Areas of Expertise
Corporate Social Responsibility
Cross-cultural Negotiations
Emerging Markets
Environmental Sustainability
Government Accounting

Print Vita
J.D., 2000, Law, Columbia University, School of Law, Harlan Fiske Stone Scholar
A.B., 1995, Politics, Cert. Near Eastern Studies, Princeton University, Cum laude

Academic Positions
Clinical Associate Professor, 2014-present
Clinical Assistant Professor of Law, Center for International Human Rights, School of Law, Northwestern University, 2010-2014

Other Professional Experience
Assistant U.S. Attorney, United States Attorney’s Office, Chicago, 2003-2010
Litigation Associate, Foley Hoag LLP, 2001-2003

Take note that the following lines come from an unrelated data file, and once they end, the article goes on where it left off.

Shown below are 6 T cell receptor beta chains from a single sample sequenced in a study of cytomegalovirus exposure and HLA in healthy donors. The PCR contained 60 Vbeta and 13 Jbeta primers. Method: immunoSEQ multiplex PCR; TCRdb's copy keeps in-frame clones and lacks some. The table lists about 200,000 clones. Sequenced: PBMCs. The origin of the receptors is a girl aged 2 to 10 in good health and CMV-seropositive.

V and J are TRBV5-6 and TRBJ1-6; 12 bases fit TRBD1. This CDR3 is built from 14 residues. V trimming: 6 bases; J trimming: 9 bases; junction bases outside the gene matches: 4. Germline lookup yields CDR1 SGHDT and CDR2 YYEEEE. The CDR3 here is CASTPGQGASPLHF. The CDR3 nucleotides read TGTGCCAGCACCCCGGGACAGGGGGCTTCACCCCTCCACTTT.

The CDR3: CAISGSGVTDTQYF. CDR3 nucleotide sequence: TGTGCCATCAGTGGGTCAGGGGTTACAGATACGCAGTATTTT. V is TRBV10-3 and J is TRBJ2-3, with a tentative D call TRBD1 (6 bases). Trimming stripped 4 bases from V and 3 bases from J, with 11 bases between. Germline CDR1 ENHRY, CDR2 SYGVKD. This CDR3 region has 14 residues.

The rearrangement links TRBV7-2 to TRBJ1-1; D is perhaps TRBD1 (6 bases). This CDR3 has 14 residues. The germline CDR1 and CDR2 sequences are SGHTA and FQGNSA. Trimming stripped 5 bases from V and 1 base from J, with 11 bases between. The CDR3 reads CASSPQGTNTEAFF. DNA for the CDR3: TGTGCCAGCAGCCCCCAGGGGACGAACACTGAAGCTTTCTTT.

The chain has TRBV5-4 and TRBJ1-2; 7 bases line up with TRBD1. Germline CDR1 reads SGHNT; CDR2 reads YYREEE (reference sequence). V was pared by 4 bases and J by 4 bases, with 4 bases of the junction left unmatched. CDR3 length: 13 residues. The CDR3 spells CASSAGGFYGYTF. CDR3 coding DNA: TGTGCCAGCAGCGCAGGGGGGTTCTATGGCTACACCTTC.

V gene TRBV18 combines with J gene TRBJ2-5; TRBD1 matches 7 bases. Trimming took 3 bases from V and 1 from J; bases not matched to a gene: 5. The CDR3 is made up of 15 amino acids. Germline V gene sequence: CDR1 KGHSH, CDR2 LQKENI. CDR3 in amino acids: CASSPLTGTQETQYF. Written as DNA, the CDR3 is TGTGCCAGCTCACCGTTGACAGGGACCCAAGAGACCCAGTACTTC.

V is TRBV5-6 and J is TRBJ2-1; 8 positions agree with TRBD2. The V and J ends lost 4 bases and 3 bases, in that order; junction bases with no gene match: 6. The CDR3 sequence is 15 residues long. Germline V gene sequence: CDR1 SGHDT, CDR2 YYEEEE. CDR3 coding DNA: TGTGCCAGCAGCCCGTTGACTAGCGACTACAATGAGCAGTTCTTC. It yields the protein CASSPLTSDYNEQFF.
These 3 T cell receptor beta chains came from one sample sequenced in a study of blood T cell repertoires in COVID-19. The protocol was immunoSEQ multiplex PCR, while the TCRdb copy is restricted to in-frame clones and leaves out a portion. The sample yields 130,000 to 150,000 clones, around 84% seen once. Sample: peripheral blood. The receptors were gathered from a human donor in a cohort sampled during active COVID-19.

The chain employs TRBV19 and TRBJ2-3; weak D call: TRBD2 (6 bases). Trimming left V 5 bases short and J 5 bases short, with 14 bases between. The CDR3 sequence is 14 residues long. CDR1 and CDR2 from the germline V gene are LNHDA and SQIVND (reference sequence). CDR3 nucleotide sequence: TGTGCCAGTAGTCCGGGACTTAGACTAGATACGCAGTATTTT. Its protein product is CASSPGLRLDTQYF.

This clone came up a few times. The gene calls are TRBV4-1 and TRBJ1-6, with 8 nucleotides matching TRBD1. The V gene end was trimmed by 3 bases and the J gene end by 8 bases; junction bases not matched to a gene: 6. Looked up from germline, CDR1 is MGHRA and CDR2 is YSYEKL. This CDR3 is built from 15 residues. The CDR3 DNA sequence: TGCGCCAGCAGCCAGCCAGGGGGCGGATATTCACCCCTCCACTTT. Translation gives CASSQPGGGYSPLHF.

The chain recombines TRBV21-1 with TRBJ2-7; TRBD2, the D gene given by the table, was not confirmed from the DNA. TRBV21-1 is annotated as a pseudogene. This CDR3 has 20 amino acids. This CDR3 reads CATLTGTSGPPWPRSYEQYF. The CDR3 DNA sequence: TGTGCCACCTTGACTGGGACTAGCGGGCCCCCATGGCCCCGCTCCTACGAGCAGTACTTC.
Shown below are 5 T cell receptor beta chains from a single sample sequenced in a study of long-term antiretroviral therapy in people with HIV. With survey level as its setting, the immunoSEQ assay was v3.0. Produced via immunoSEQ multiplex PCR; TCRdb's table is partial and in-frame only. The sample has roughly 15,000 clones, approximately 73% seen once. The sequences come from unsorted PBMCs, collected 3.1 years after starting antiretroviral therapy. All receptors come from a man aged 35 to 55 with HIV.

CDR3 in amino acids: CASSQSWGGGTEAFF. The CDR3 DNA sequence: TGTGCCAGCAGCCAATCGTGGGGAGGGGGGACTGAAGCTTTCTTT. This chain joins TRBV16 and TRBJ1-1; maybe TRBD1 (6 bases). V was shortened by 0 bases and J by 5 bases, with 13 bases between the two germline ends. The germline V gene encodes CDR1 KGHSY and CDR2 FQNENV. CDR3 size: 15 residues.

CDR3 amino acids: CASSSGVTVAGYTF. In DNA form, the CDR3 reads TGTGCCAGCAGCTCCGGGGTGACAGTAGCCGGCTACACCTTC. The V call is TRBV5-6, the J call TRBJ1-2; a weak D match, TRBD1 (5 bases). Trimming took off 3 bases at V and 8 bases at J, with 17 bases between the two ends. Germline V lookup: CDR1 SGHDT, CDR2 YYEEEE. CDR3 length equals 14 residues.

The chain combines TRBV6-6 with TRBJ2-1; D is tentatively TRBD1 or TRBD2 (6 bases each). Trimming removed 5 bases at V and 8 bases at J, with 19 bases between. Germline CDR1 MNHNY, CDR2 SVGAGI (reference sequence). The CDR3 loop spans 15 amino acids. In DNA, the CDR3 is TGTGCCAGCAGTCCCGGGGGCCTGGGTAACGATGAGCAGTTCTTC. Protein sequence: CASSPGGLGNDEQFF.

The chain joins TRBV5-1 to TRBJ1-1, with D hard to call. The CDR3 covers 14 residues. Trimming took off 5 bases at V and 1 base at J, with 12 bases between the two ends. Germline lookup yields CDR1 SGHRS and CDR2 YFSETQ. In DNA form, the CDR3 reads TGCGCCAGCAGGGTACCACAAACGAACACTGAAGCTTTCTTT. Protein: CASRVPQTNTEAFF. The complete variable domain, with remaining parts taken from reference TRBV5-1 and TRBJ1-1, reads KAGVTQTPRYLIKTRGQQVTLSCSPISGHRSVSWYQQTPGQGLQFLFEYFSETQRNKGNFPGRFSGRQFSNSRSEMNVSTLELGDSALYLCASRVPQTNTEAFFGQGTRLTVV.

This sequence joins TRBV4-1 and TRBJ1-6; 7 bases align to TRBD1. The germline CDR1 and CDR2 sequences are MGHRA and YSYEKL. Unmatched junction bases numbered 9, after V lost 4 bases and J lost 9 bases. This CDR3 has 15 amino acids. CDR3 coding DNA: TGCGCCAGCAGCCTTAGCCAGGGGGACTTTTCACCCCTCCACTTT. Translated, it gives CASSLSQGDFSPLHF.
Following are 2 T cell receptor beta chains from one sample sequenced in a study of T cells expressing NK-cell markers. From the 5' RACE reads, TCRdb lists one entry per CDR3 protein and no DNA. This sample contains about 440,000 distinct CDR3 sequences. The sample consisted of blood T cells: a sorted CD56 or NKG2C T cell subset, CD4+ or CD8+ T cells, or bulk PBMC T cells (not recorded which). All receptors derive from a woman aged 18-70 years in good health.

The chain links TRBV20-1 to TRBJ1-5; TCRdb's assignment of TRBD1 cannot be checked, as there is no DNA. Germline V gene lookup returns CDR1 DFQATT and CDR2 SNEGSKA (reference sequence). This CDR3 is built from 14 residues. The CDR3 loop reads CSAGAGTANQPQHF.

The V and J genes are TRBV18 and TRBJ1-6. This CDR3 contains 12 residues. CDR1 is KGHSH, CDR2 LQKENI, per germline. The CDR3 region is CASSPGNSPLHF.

Judicial Clerk, Hon. George O'Toole, 2000-2001
Maternal and Child Health Volunteer, U.S. Peace Corps, 1995-1997

Editorial Positions
Editor in Chief, Eyes on the ICC, 2012-2013

Print Research
Research Interests

International Criminal Law; Public Health and Human Rights; Corporate Social Responsibility; Efficiency of Public International Organizations; and Public-Private Partnerships in Emerging Markets.

Sorensen, Juliet. 2012. Terrorism in Violation of the Law of Nations. Notre Dame Journal of International & Comparative Law. 2(2): 224-237.
Sorensen, Juliet. 2012. Ideals Without Illusions: Corruption and the Future of a Democratic North Africa. Northwestern Journal of International Human Rights. 10(4): 202-211.
Sorensen, Juliet. "A Bridge Spanning Different Approaches to Corporate Crime." Insights from the Trenches, American Bar Association Anti-Corruption Task Force.
Sorensen, Juliet. "Why Corruption in Morocco Matters." Insights from the Trenches, American Bar Association Anti-Corruption Task Force.